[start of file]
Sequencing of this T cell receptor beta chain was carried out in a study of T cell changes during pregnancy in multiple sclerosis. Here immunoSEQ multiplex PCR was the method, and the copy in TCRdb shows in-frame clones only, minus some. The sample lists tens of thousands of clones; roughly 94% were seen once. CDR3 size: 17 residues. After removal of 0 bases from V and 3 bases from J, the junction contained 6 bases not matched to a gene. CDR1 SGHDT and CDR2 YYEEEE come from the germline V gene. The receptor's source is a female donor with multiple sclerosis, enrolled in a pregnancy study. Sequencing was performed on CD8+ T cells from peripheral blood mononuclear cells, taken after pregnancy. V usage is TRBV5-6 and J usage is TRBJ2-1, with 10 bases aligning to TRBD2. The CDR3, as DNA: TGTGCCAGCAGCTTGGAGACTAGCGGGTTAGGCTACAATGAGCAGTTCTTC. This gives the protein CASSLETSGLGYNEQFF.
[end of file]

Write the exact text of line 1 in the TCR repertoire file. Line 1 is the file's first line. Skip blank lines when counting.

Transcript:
Sequencing of this T cell receptor beta chain was carried out in a study of T cell changes during pregnancy in multiple sclerosis. Here immunoSEQ multiplex PCR was the method, and the copy in TCRdb shows in-frame clones only, minus some. The sample lists tens of thousands of clones; roughly 94% were seen once. CDR3 size: 17 residues. After removal of 0 bases from V and 3 bases from J, the junction contained 6 bases not matched to a gene. CDR1 SGHDT and CDR2 YYEEEE come from the germline V gene. The receptor's source is a female donor with multiple sclerosis, enrolled in a pregnancy study. Sequencing was performed on CD8+ T cells from peripheral blood mononuclear cells, taken after pregnancy. V usage is TRBV5-6 and J usage is TRBJ2-1, with 10 bases aligning to TRBD2. The CDR3, as DNA: TGTGCCAGCAGCTTGGAGACTAGCGGGTTAGGCTACAATGAGCAGTTCTTC. This gives the protein CASSLETSGLGYNEQFF.